Adm by policy not politics

Ordinary people do not have a clear vision of bureaucratic structure, powers and responsibilities of bureaucracy and its synchronization with national policy and interests. Politicians rule the country and bureaucrats run the country. Bureaucracy is the instrument that moves the wheels of administration. Bureaucracy is the very soul of administration and all countries, irrespective of the type of Government they have, must have the bureaucratic structure in place.
For nearly a century and half India was governed by the British. They had inducted British officers to head the Administrative Departments. Of course, these officers were given rigorous training in administrative spheres, and at the same time, they were made fully acquainted with the history, geography, culture and life style of the people over who they ruled. A conspicuous thing about the British bureaucracy was its efficiency and competence but at the same time they worked for their own motherland meaning Great Britain and not for India, which was only a colony. Therefore, the decisions taken by that bureaucracy were essentially close to the British interests.
When India attained freedom on the midnight of August 15, 1947, and Sardar Patel became the first Home Minister, a pressman asked him a question that since the British had left and Congress had been deadly against the British bureaucracy, how would the Government of independent India deal with these bureaucrats? The great Sardar gave a historical answer. He said, “I would like to throw them out one and all but who will run the Government?” The wisdom was to make the best use of the highly experienced bureaucrats whom the British had recruited in Indian Administrative Service (IAS). History proved him right. When the history of civil administration in India in post independence period will be written, we will find that initial decades of that period were perhaps the best of the entire gamut of administration. Once the bureaucrats of the days of colonial rule demitted office after superannuation and Indian bureaucrats filled those seats, there was appeared marked deterioration in the quality of administration, efficiency and competence of administration. This is also true of our political leadership as well. We do not propose to go deep into those details as these are out of our purview. What we are interested in knowing and debating is the role of the new recruits to IAS and IFS cadres’ vis-à-vis national interest.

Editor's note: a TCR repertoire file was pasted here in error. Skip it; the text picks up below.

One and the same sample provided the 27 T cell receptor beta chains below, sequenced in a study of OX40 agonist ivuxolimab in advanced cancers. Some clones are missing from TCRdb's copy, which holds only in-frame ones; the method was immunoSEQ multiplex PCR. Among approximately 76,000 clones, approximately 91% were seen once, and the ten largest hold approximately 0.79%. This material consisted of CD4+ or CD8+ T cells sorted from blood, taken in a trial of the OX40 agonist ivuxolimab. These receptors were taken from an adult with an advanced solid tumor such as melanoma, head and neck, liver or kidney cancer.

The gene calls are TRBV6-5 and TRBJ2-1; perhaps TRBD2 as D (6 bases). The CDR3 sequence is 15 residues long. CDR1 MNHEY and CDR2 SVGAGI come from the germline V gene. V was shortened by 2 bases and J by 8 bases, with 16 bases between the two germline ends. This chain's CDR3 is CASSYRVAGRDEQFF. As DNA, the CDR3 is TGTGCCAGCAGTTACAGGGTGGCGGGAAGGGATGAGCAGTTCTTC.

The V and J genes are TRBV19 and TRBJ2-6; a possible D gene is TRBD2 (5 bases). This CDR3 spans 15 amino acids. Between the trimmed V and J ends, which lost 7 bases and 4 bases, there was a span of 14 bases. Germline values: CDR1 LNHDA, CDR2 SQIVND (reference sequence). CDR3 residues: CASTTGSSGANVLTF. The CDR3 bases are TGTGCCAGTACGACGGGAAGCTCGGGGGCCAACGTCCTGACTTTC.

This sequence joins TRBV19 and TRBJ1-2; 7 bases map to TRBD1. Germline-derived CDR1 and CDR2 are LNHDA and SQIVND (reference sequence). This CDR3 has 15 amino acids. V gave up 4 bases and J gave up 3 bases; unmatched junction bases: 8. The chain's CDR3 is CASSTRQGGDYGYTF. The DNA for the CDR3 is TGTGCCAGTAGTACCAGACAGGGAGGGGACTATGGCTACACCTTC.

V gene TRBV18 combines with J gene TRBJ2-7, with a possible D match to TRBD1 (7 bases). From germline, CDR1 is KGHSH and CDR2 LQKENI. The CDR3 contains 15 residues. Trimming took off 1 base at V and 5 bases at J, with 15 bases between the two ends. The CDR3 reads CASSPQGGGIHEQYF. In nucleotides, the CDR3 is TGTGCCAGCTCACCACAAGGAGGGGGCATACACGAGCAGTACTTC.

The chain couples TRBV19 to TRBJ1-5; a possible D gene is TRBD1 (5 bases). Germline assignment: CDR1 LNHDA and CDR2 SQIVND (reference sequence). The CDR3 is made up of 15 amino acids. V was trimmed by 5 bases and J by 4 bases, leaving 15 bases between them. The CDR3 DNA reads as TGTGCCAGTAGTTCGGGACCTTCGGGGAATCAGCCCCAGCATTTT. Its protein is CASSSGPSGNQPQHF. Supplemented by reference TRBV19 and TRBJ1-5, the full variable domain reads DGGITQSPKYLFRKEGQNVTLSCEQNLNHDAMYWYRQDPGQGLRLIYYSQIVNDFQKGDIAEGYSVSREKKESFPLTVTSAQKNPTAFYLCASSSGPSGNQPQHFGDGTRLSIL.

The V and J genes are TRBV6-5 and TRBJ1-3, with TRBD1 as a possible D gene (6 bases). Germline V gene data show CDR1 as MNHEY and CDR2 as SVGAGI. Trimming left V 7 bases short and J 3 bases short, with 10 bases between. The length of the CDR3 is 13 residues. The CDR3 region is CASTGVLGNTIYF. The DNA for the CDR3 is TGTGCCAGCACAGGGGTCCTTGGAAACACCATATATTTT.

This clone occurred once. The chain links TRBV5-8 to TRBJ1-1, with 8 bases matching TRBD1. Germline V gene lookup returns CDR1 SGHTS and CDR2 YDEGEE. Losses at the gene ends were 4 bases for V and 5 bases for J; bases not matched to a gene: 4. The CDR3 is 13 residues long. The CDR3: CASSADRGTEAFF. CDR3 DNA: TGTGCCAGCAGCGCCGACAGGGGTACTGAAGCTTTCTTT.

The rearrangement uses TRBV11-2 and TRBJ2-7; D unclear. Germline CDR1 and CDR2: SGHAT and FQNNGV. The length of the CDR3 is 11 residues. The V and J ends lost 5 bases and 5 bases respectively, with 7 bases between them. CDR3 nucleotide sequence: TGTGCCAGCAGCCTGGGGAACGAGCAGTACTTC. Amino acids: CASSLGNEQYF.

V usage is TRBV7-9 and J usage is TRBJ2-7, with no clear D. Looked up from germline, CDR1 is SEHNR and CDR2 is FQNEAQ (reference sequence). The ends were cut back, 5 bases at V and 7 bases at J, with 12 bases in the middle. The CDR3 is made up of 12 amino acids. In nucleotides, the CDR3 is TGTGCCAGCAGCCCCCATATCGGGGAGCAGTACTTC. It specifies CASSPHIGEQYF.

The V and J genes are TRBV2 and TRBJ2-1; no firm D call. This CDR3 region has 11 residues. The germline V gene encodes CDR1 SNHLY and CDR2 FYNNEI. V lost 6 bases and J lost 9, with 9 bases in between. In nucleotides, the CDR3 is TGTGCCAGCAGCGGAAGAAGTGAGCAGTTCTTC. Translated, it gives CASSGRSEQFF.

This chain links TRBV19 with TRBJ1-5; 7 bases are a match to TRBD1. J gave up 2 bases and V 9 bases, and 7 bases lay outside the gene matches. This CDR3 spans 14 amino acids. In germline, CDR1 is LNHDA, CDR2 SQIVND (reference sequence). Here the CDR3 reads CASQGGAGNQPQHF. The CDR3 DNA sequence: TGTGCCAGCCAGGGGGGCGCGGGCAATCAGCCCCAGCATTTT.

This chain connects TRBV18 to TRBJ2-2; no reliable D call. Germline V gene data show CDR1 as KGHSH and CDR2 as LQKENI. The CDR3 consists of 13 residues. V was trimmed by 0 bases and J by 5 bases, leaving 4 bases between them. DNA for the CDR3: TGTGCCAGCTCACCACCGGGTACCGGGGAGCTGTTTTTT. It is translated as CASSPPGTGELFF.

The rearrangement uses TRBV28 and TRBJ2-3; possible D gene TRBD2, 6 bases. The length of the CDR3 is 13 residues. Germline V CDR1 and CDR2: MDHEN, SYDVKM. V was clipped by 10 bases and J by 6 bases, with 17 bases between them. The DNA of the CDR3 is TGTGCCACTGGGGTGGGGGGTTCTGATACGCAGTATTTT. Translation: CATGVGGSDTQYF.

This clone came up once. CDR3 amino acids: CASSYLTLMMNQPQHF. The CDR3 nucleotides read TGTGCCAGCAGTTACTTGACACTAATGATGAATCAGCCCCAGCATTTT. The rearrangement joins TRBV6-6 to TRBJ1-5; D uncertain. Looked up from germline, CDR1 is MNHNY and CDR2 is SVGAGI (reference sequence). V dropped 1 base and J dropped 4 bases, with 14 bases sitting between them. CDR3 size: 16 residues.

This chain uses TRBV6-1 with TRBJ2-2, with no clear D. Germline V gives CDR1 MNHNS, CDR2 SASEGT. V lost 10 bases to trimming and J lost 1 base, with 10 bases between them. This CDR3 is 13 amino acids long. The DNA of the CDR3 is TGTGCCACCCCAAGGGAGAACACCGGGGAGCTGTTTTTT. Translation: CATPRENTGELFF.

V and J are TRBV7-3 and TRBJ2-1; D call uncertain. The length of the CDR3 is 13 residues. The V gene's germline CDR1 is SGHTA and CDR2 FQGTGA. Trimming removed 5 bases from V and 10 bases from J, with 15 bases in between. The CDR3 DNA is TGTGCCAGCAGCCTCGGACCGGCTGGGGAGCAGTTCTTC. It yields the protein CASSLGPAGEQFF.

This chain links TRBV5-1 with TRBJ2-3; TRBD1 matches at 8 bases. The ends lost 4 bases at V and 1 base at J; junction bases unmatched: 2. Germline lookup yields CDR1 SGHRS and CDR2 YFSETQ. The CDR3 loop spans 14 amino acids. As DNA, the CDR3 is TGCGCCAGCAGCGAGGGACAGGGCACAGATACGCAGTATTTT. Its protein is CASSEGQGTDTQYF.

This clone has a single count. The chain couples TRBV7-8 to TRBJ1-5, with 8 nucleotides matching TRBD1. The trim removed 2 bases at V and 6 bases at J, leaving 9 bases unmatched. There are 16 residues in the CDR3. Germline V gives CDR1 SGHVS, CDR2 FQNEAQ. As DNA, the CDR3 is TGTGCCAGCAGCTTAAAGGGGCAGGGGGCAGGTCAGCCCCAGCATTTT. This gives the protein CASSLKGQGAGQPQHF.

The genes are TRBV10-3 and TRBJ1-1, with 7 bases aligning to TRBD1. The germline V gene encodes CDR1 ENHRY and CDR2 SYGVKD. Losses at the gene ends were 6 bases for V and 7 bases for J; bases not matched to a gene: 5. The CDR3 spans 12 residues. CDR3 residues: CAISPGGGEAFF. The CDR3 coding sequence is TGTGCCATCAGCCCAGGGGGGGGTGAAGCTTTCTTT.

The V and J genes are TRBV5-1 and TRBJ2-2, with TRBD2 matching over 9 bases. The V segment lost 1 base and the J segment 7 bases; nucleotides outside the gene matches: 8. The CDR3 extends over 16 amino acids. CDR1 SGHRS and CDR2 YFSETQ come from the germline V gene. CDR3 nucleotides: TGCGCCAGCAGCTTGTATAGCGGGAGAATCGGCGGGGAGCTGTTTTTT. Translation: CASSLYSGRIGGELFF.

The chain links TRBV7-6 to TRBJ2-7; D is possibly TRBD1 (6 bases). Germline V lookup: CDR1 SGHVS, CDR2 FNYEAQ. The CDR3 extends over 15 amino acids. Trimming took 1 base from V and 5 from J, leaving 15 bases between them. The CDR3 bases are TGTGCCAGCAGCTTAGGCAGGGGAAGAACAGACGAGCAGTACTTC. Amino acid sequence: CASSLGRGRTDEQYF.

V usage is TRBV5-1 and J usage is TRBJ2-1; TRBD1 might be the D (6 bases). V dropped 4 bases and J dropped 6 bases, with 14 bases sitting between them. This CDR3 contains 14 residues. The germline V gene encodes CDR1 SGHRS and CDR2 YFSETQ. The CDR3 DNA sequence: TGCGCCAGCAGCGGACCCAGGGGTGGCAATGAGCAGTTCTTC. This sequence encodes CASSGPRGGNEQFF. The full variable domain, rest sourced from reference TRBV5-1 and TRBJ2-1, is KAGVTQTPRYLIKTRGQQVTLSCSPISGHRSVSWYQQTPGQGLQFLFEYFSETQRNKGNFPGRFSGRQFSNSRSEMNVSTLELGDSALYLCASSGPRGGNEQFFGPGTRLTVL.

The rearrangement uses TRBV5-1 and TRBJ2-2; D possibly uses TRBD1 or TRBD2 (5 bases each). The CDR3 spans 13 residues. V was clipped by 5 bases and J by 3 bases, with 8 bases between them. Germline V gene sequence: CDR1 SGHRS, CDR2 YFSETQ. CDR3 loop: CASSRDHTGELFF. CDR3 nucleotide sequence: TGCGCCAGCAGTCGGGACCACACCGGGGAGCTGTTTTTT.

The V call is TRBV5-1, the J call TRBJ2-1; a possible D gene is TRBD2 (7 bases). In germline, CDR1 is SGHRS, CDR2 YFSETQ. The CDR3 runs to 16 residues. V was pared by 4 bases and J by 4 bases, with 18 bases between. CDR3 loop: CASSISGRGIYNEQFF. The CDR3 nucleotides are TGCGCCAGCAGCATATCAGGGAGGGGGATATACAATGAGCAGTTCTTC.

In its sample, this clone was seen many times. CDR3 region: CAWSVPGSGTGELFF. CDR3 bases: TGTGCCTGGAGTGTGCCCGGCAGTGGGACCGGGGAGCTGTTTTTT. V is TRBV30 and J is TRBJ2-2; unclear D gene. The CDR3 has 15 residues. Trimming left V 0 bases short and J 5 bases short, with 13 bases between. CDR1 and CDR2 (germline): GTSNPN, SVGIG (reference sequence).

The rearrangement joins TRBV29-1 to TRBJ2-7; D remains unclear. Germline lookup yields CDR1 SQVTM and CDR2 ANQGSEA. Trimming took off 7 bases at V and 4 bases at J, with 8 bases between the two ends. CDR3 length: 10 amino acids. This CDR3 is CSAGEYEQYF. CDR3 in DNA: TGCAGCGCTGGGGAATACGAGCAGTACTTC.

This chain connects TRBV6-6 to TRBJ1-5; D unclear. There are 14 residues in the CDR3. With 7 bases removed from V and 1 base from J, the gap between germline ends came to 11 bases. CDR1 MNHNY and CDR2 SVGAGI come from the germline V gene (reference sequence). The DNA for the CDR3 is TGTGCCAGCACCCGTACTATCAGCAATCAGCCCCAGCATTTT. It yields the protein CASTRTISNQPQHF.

Addressing the IAS officers of 2014 batch who have completed their three-month stint at Centre as Assistant Secretaries, Prime Minister made a very cogent point which sums up the entire philosophy of nationalistic bureaucracy. The PM said that “politics should never override policy”. This is the crux of the issue. Let us be candid in saying that long after the British colonialists had left India, the hangover of British bureaucracy continued for a long time. The mentality of the ruler and the ruled did not leave some of our bureaucrats for very long time. It caused grave problems for the nation. Actually, the source of degeneration of honest bureaucratic dispensation lies embedded in corrupt and distorted politics indulged in by some of our irresponsible politicians. Some bureaucrats unwittingly imitated corrupt politicians and used their malevolent behavior as their protective shield to hide irregularities detrimental to national interests. That created a wrong impression that Indian bureaucracy was not dedicated to national interest. Somehow people began to mistrust bureaucracy as antagonistic to the interests of the people.
Politicization of administration is a big misfortune for any nation. The Prime Minister conveyed to the young batch of IAS officers to usher in new philosophy of giving the people-oriented administration to the country. Towing the political line is not only disservice to the nation but is the defeat of very concept of good governance. How can we expect good governance in an administration where bureaucracy is politicized and serves the interests of politicians not nation? After receiving their training at the Lal Bahadur Shastri National Academy of Administration, the batch of new IAS officers were made to serve as Assistant Secretaries and assigned projects, eight of which were presented in the function. Three months training as Assistant Secretaries has given them a perspective of how the Central Government runs its administration so that when they are finally given their posting, they go with a wide national perspective and vision. The nation expects them to be Indians first and Indians last; to think, plan and work for the country and its people.


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